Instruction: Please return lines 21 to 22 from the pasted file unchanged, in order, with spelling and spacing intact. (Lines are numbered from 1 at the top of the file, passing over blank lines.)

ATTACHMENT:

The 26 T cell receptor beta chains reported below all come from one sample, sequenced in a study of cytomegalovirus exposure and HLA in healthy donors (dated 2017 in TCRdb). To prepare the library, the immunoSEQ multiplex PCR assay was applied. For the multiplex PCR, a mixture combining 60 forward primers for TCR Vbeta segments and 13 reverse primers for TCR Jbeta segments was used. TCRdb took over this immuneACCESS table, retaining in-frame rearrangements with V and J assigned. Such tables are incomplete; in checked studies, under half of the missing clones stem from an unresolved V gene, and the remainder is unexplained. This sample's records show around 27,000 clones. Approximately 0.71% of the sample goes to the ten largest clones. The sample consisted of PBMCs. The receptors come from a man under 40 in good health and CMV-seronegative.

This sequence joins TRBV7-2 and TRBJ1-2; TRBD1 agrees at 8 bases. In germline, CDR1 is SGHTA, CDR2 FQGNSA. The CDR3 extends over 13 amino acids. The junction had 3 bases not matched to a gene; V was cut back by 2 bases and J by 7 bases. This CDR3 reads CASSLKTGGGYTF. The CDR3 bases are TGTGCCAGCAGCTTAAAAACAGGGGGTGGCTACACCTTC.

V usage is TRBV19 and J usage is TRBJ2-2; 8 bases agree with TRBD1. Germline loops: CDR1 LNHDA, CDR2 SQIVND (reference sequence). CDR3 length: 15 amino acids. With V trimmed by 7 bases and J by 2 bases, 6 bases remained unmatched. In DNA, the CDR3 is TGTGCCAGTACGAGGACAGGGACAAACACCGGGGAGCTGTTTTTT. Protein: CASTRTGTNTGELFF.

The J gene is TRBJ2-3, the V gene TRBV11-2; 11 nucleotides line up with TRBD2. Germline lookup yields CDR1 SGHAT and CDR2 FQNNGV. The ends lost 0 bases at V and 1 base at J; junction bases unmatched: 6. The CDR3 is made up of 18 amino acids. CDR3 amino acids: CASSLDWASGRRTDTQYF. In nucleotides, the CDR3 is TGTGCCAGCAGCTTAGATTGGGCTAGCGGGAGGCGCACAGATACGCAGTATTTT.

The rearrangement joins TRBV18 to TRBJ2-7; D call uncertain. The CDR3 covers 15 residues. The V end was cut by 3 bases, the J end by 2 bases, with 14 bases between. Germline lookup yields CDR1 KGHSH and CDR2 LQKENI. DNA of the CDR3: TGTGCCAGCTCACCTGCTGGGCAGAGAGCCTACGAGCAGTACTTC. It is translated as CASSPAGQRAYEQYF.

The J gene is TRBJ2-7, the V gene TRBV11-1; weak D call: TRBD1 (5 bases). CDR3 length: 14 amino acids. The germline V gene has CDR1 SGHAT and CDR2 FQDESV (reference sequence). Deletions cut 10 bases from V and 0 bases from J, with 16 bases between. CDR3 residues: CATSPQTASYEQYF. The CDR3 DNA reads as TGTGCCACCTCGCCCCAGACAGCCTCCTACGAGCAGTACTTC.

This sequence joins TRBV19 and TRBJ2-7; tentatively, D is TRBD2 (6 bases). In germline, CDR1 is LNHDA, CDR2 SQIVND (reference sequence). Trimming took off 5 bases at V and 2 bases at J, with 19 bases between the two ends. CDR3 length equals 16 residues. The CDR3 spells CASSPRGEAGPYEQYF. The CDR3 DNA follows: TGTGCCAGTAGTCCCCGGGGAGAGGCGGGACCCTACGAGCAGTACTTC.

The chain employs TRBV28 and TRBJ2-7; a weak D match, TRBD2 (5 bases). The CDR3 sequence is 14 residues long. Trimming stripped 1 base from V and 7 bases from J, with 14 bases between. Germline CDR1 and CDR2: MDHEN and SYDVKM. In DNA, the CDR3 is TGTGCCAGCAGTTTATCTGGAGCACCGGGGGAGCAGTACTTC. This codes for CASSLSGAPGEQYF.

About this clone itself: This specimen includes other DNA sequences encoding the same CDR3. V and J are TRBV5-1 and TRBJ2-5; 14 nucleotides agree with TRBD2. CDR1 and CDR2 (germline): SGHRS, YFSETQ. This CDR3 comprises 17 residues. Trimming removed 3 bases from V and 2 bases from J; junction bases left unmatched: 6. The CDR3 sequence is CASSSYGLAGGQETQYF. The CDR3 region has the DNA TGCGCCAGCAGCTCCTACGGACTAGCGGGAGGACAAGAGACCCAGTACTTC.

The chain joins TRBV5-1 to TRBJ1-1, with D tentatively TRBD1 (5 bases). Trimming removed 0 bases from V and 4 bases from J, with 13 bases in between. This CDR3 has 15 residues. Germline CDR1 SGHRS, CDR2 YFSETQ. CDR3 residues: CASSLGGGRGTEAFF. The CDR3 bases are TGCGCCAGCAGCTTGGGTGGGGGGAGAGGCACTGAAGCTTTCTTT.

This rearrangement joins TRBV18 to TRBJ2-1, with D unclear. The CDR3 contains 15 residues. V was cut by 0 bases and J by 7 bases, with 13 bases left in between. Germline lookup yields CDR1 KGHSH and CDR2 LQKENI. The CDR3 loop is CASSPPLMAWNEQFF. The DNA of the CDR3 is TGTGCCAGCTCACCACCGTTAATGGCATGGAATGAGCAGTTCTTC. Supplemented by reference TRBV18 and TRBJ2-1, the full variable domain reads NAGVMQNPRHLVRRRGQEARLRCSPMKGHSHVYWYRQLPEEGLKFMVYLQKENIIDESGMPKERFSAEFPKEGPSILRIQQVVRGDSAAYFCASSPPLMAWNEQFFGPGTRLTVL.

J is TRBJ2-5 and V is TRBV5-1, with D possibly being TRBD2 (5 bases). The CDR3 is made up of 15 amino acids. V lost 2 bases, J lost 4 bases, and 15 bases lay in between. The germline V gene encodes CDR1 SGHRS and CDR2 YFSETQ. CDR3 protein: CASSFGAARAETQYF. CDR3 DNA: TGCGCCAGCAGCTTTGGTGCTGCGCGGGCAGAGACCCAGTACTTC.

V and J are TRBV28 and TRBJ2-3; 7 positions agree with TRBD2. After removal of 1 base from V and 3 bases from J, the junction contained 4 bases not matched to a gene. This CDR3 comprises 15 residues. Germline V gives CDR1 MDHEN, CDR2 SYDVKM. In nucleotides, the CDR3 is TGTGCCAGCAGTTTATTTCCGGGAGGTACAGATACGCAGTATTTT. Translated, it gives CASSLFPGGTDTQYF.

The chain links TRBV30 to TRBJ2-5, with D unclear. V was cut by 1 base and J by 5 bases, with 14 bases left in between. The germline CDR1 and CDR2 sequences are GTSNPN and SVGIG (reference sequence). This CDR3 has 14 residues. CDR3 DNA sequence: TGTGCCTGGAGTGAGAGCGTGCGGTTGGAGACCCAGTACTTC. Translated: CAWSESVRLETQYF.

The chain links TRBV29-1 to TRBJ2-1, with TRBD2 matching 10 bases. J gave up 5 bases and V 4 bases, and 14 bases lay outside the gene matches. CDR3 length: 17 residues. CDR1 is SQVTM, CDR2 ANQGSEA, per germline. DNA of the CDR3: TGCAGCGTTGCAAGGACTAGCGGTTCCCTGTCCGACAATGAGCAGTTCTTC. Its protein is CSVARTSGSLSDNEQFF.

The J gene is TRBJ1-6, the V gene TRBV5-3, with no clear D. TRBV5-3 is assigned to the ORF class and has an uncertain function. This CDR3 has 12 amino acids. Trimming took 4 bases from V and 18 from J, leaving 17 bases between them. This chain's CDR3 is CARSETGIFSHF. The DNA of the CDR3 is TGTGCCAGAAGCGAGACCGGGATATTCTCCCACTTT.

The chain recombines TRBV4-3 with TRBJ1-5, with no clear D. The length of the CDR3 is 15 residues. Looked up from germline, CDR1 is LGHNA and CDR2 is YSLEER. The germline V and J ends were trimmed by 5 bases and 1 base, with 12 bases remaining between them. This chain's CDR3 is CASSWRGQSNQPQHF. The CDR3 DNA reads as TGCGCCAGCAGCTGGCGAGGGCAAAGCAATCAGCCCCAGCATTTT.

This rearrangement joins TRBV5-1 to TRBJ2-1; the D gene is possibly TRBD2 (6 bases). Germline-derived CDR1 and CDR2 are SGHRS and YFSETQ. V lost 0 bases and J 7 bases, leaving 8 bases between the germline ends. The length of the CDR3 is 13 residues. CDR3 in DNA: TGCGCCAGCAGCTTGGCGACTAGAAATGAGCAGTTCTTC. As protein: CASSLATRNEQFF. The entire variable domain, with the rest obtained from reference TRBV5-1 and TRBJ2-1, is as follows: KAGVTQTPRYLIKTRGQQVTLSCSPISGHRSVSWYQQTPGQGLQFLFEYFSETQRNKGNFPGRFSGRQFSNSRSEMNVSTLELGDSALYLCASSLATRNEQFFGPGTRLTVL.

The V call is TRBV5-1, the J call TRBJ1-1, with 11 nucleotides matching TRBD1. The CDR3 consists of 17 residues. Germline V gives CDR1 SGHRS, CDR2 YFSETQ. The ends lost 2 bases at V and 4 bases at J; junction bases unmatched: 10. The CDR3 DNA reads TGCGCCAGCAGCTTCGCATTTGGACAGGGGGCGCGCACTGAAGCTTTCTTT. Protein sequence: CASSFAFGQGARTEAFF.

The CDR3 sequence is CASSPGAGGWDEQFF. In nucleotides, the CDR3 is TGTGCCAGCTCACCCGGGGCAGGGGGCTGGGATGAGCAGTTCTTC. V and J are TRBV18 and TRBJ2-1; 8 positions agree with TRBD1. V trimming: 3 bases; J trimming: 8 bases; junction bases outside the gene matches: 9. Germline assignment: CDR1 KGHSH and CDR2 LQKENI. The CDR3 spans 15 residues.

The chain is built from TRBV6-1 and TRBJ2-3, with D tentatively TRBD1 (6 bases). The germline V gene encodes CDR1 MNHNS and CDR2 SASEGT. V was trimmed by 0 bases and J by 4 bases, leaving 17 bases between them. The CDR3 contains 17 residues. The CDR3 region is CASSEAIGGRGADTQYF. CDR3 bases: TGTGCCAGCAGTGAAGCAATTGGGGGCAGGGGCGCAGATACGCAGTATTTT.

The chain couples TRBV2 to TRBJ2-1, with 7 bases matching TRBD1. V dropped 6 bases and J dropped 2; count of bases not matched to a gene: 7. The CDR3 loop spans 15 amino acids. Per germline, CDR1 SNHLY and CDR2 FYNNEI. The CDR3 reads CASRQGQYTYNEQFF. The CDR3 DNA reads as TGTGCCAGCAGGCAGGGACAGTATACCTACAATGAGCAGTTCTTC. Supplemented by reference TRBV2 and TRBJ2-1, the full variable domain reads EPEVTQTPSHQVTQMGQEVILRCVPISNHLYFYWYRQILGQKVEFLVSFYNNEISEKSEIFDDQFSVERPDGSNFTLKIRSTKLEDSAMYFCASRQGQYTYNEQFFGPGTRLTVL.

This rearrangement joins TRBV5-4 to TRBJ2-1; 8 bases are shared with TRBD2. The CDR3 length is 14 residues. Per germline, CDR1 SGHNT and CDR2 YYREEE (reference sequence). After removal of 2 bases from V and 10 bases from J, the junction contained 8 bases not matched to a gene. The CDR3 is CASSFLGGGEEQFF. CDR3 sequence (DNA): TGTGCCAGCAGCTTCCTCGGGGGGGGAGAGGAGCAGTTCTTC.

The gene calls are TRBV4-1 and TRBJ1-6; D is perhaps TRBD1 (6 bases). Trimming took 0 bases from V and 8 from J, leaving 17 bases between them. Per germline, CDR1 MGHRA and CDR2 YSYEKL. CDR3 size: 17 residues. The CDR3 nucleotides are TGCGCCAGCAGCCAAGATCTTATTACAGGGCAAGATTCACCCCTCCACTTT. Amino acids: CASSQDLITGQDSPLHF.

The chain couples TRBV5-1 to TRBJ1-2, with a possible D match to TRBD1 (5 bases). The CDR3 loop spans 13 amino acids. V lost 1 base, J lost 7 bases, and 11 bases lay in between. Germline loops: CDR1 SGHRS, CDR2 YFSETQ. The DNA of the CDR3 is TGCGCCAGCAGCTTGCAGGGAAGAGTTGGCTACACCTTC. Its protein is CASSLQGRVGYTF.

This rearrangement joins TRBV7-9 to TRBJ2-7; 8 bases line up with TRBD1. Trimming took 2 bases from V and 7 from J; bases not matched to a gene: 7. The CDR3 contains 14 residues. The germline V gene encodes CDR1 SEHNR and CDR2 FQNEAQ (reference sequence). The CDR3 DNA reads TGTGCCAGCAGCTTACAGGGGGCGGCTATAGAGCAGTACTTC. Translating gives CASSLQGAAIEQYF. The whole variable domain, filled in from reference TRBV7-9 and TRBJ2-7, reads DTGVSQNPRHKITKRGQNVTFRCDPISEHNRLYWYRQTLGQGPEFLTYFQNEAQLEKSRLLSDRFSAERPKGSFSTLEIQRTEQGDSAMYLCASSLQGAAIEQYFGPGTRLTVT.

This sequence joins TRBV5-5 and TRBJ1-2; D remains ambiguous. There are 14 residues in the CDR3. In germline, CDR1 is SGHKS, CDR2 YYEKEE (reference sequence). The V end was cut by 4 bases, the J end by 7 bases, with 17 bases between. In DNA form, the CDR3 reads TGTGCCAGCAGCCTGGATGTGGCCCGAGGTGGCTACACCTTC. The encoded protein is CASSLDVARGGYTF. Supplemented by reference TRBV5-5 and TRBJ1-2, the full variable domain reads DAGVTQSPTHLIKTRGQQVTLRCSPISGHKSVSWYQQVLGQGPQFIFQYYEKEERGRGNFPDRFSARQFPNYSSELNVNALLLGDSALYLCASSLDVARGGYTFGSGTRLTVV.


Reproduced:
The chain is built from TRBV6-1 and TRBJ2-3, with D tentatively TRBD1 (6 bases). The germline V gene encodes CDR1 MNHNS and CDR2 SASEGT. V was trimmed by 0 bases and J by 4 bases, leaving 17 bases between them. The CDR3 contains 17 residues. The CDR3 region is CASSEAIGGRGADTQYF. CDR3 bases: TGTGCCAGCAGTGAAGCAATTGGGGGCAGGGGCGCAGATACGCAGTATTTT.

The chain couples TRBV2 to TRBJ2-1, with 7 bases matching TRBD1. V dropped 6 bases and J dropped 2; count of bases not matched to a gene: 7. The CDR3 loop spans 15 amino acids. Per germline, CDR1 SNHLY and CDR2 FYNNEI. The CDR3 reads CASRQGQYTYNEQFF. The CDR3 DNA reads as TGTGCCAGCAGGCAGGGACAGTATACCTACAATGAGCAGTTCTTC. Supplemented by reference TRBV2 and TRBJ2-1, the full variable domain reads EPEVTQTPSHQVTQMGQEVILRCVPISNHLYFYWYRQILGQKVEFLVSFYNNEISEKSEIFDDQFSVERPDGSNFTLKIRSTKLEDSAMYFCASRQGQYTYNEQFFGPGTRLTVL.